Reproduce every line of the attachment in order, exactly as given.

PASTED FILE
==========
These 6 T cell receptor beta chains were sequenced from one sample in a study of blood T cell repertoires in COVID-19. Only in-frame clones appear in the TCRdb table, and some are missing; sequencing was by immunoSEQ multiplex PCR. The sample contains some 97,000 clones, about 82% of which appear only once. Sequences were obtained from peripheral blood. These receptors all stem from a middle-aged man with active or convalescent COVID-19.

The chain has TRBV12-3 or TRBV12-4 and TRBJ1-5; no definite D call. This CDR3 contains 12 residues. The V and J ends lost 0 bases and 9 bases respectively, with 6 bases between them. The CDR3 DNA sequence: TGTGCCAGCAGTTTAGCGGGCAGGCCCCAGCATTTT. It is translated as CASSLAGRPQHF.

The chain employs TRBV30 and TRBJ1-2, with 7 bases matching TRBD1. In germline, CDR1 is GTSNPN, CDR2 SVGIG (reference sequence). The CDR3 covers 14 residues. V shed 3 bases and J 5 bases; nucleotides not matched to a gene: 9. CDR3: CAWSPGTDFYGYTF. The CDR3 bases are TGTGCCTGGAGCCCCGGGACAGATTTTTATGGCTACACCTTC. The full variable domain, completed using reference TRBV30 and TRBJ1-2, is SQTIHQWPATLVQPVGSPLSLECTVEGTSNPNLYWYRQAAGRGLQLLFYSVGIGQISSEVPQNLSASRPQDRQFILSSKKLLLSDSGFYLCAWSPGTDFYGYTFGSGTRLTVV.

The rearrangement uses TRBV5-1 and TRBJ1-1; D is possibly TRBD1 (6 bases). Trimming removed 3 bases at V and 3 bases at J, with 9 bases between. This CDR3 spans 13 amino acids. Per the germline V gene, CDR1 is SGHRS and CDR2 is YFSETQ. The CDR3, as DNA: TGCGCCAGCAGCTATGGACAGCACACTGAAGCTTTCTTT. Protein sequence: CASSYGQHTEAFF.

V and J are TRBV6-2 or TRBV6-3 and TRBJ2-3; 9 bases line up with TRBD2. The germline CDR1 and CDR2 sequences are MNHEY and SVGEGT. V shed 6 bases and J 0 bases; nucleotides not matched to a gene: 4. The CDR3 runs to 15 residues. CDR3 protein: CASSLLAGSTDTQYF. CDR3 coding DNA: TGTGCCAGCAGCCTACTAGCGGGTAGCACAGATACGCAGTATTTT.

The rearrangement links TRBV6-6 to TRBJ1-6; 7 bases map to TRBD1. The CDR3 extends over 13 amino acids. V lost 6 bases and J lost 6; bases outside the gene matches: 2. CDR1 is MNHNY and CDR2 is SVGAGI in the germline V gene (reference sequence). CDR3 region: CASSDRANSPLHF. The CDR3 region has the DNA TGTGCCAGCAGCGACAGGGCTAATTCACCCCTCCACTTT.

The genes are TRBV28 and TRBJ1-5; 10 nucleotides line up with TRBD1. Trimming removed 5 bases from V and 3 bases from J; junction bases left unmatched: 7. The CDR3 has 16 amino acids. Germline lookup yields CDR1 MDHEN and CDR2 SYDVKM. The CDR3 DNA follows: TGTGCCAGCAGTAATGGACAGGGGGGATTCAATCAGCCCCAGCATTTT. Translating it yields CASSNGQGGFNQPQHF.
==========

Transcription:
These 6 T cell receptor beta chains were sequenced from one sample in a study of blood T cell repertoires in COVID-19. Only in-frame clones appear in the TCRdb table, and some are missing; sequencing was by immunoSEQ multiplex PCR. The sample contains some 97,000 clones, about 82% of which appear only once. Sequences were obtained from peripheral blood. These receptors all stem from a middle-aged man with active or convalescent COVID-19.

The chain has TRBV12-3 or TRBV12-4 and TRBJ1-5; no definite D call. This CDR3 contains 12 residues. The V and J ends lost 0 bases and 9 bases respectively, with 6 bases between them. The CDR3 DNA sequence: TGTGCCAGCAGTTTAGCGGGCAGGCCCCAGCATTTT. It is translated as CASSLAGRPQHF.

The chain employs TRBV30 and TRBJ1-2, with 7 bases matching TRBD1. In germline, CDR1 is GTSNPN, CDR2 SVGIG (reference sequence). The CDR3 covers 14 residues. V shed 3 bases and J 5 bases; nucleotides not matched to a gene: 9. CDR3: CAWSPGTDFYGYTF. The CDR3 bases are TGTGCCTGGAGCCCCGGGACAGATTTTTATGGCTACACCTTC. The full variable domain, completed using reference TRBV30 and TRBJ1-2, is SQTIHQWPATLVQPVGSPLSLECTVEGTSNPNLYWYRQAAGRGLQLLFYSVGIGQISSEVPQNLSASRPQDRQFILSSKKLLLSDSGFYLCAWSPGTDFYGYTFGSGTRLTVV.

The rearrangement uses TRBV5-1 and TRBJ1-1; D is possibly TRBD1 (6 bases). Trimming removed 3 bases at V and 3 bases at J, with 9 bases between. This CDR3 spans 13 amino acids. Per the germline V gene, CDR1 is SGHRS and CDR2 is YFSETQ. The CDR3, as DNA: TGCGCCAGCAGCTATGGACAGCACACTGAAGCTTTCTTT. Protein sequence: CASSYGQHTEAFF.

V and J are TRBV6-2 or TRBV6-3 and TRBJ2-3; 9 bases line up with TRBD2. The germline CDR1 and CDR2 sequences are MNHEY and SVGEGT. V shed 6 bases and J 0 bases; nucleotides not matched to a gene: 4. The CDR3 runs to 15 residues. CDR3 protein: CASSLLAGSTDTQYF. CDR3 coding DNA: TGTGCCAGCAGCCTACTAGCGGGTAGCACAGATACGCAGTATTTT.

The rearrangement links TRBV6-6 to TRBJ1-6; 7 bases map to TRBD1. The CDR3 extends over 13 amino acids. V lost 6 bases and J lost 6; bases outside the gene matches: 2. CDR1 is MNHNY and CDR2 is SVGAGI in the germline V gene (reference sequence). CDR3 region: CASSDRANSPLHF. The CDR3 region has the DNA TGTGCCAGCAGCGACAGGGCTAATTCACCCCTCCACTTT.

The genes are TRBV28 and TRBJ1-5; 10 nucleotides line up with TRBD1. Trimming removed 5 bases from V and 3 bases from J; junction bases left unmatched: 7. The CDR3 has 16 amino acids. Germline lookup yields CDR1 MDHEN and CDR2 SYDVKM. The CDR3 DNA follows: TGTGCCAGCAGTAATGGACAGGGGGGATTCAATCAGCCCCAGCATTTT. Translating it yields CASSNGQGGFNQPQHF.